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Maternity Leave in Ireland – know what you’re entitled to

Parental Leave in Ireland

In Ireland, we are lucky to have laws which entitle us to time with our new baby. Every mother is entitled to 42 weeks of Maternity Leave, 26 weeks paid and 16 weeks unpaid. Every father is entitled to 2 weeks of paid Paternity Leave, to be taken at any time within the first 6 months of the baby’s life. Your employer is not obliged to pay you, but they are obliged to keep your job open for your return. We refer to the first 26 weeks as “paid” because you are entitled to Maternity Benefit from the Department of Social Protection. However, some employers do offer full pay during Parental Leave. Check your employment contract to see what benefits your employer offers. You are still entitled to accumulate all Annual Leave and Public Holidays while on Maternity Leave.

Parental benefits are a good thing to keep in mind when accepting a new job/contract. If you are planning on having a baby in the coming years, always pay close attention to what kind of support is offered by the company as part of your contract. Maternity Benefit is only 30% of the national average wage in Ireland, so having your employer supplement this would be a huge help.

Fathers can apply for Paternity Benefit for their 2 weeks of leave. These benefits are granted if you have paid the required amount of PRSI.

Make sure to apply for Maternity/Paternity Benefit at least 4 weeks in advance, or 12 weeks if you are self-employed.

If you are on probation you will still be entitled to all of your parental rights. Once you return you will continue your probationary period.

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Know the law

Telling the boss

It doesn’t have to be scary! Legally, you have to tell your boss about your pregnancy at least 4 weeks before you intend to go on Maternity Leave, but it is recommended to let them know as soon as possible for health and safety reasons. You’ll need to give them proof of your pregnancy, which you can get from the doctor who confirms your pregnancy. Try not to tell your colleagues before you tell your boss. Your boss has probably been through this before, so the whispering and giggles will be a big give-away. If you feel like your boss may not react positively to the news, then it may be better to tell a HR representative, or another manager first so you have some moral support. Your boss may ask you questions such as “Will you be taking the full 42 weeks?” or “Are you definitely going to return after maternity leave?”, do not feel pressured to give definitive answers to these questions. Give yourself wiggle-room and manage their expectations.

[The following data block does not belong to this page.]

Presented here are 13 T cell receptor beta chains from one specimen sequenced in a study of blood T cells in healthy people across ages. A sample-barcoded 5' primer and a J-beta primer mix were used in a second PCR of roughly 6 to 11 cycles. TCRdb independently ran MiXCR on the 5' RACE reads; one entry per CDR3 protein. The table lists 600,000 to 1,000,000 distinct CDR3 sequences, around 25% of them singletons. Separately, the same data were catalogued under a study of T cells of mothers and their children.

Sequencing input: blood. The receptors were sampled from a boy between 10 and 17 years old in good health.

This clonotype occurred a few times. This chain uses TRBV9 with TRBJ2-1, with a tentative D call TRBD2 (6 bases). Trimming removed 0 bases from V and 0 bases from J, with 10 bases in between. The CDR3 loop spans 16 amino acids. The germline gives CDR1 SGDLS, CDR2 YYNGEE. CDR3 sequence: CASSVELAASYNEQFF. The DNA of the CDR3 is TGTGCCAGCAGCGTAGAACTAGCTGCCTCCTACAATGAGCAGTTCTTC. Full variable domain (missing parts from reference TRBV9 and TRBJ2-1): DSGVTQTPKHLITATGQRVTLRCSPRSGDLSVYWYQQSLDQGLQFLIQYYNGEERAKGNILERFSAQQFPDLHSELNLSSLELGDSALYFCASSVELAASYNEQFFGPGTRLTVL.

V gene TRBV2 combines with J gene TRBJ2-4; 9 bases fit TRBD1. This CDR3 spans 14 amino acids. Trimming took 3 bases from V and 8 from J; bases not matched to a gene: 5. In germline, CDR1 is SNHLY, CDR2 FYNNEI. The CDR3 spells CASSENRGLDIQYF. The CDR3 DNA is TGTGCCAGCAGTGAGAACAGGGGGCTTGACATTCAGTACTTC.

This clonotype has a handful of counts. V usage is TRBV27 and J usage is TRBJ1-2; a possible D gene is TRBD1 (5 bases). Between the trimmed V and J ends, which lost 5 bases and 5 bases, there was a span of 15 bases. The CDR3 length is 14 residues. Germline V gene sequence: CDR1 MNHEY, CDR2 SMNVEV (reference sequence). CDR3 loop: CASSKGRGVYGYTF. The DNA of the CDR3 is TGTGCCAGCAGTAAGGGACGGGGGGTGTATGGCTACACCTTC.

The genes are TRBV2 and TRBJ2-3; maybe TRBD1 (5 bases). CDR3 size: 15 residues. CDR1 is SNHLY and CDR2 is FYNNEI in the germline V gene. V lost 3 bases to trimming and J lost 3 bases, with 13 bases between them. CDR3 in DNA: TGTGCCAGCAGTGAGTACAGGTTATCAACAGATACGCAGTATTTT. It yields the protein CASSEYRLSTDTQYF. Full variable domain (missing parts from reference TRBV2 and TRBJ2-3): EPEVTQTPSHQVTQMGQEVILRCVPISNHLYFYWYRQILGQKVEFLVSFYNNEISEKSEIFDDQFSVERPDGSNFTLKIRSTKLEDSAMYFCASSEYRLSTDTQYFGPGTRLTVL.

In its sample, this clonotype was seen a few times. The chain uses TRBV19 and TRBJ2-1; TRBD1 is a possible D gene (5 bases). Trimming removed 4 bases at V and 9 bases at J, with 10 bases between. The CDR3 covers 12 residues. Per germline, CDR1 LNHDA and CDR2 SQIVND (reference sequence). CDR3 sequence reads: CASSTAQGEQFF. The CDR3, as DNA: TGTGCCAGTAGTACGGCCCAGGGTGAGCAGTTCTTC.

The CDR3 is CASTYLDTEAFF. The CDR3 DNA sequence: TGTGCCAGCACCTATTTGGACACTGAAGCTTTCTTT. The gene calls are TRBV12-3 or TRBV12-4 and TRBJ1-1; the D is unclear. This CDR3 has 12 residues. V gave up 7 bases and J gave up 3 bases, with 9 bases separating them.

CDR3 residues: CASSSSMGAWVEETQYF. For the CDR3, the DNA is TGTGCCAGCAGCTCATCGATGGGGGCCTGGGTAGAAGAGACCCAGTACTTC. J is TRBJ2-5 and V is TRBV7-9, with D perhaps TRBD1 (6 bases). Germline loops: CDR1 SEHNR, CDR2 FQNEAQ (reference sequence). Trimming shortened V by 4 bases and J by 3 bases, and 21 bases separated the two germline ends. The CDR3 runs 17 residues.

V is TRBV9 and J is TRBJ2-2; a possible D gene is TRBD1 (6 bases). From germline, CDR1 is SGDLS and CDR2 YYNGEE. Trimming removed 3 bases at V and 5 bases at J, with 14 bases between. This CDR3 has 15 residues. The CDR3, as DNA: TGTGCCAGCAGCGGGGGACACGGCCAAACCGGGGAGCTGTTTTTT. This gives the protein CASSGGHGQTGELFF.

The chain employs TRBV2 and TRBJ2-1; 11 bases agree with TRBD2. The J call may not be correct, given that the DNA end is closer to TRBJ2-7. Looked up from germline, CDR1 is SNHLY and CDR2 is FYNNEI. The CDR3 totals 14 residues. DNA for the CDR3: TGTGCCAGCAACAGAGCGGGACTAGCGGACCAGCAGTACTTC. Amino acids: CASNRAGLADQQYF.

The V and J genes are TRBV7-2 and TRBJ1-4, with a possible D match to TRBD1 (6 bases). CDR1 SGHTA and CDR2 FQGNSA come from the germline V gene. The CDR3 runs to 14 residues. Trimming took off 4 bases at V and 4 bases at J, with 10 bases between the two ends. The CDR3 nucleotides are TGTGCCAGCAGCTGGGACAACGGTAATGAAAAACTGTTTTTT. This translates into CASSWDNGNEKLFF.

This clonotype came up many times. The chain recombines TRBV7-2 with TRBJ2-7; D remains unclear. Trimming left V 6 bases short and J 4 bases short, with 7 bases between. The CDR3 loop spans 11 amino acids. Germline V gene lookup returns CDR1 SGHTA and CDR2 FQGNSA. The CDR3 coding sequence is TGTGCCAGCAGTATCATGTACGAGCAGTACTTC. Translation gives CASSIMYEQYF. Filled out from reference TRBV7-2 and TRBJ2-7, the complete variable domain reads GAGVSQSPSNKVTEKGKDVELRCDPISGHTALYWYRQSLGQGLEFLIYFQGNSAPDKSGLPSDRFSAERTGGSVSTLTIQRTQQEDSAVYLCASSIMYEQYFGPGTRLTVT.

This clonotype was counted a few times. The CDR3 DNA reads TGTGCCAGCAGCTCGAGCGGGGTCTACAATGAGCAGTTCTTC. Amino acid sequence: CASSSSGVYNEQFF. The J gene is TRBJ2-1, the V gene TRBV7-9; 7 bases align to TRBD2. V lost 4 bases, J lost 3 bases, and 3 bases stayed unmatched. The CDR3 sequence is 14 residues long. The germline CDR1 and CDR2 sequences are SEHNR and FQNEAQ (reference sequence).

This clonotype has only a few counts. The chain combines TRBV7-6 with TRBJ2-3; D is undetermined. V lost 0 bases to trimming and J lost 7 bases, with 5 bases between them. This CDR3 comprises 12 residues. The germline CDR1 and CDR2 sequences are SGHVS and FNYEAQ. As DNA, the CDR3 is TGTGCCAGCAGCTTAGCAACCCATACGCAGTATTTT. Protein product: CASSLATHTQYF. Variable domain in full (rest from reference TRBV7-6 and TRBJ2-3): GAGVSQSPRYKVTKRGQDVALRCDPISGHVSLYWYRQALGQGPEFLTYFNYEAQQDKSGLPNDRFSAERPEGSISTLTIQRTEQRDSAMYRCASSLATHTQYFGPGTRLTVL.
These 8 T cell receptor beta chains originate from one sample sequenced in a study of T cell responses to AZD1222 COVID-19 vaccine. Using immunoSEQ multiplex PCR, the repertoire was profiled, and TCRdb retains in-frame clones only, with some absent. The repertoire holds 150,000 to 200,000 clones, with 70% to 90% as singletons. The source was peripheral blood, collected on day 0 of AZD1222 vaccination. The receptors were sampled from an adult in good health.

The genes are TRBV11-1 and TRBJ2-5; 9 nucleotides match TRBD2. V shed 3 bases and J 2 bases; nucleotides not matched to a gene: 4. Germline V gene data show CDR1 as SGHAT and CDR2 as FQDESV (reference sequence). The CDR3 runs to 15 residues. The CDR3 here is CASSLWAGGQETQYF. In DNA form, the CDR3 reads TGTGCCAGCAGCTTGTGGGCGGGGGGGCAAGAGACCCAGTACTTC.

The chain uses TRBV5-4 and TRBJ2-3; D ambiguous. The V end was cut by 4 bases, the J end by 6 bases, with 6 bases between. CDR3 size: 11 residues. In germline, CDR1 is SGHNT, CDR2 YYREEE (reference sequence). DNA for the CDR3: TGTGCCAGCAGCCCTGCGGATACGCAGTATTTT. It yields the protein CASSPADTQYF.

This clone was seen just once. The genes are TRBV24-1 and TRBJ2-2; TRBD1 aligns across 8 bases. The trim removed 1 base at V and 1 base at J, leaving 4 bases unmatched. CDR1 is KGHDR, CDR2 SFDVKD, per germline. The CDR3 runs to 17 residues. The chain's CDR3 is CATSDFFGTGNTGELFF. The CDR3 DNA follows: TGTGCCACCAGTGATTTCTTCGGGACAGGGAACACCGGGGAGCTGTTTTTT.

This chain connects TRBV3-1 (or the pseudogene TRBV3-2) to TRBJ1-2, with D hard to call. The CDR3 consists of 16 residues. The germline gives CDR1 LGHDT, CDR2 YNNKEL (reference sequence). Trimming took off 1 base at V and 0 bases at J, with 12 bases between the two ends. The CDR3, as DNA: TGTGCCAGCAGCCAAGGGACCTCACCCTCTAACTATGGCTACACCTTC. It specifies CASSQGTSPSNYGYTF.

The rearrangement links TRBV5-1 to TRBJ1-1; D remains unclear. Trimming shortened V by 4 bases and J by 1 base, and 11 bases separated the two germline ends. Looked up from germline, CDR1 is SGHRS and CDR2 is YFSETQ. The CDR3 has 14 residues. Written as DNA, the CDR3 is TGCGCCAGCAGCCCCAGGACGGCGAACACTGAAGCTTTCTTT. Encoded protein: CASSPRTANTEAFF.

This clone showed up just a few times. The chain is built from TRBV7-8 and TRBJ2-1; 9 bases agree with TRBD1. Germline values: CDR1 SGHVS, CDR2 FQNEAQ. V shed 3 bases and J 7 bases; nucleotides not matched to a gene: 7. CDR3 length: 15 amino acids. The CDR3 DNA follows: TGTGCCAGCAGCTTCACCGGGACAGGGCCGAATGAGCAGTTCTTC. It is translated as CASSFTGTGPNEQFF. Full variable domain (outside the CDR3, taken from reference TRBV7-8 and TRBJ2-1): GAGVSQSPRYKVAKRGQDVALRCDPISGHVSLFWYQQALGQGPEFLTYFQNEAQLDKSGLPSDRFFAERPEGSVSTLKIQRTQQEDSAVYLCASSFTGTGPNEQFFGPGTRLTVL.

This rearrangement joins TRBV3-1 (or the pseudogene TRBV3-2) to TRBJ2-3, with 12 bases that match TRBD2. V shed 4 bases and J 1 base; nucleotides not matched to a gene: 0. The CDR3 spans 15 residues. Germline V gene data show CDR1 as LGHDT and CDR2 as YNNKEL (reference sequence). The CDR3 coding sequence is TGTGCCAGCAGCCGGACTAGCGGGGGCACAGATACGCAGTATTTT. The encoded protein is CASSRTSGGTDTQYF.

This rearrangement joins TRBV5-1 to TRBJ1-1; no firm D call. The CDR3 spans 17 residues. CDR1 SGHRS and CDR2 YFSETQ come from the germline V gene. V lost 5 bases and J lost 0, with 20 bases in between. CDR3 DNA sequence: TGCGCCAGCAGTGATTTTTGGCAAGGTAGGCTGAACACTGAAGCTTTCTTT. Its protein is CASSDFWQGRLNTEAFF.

Health and Safety

Your employer will need to carry out a risk assessment once you tell them about your pregnancy. If your work environment poses a risk to your and your baby then your employer must move you to a suitably safe area. If your duties pose a risk then they must temporarily give you another role, at the same rate of pay. If none of these options are suitable then you may be entitled to Health and Safety Leave.

You can also get Health and Safety Leave if you work night shifts. If at least 25% of your working hours are scheduled between midnight and 7 am you should talk to your doctor about the effects of night shifts on your pregnancy. Your doctor may decide to certify you as unfit for night work. Your job must then schedule you for daytime shifts only. If they can’t facilitate this then you must be granted Health and Safety Leave.

Appointments and Antenatal Classes

Antenatal classes are a great way to prepare for your baby, especially if you’re a first-time parent. You learn all about pregnancy, birth and caring for a newborn. Plus, you get to chat with other new parents and get expert opinions on any concerns you may have. Dublin City Mum has some great options listed on their website.

While at work, you are entitled to paid time off to attend one set of antenatal classes. Fathers are allowed paid time off to attend the final two antenatal classes.

You need to notify your employer 2 weeks before an appointment or class. Always keep proof of your attendance at appointments and classes, as employers can ask for proof.

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It's me + one now

When Can I Go On Leave?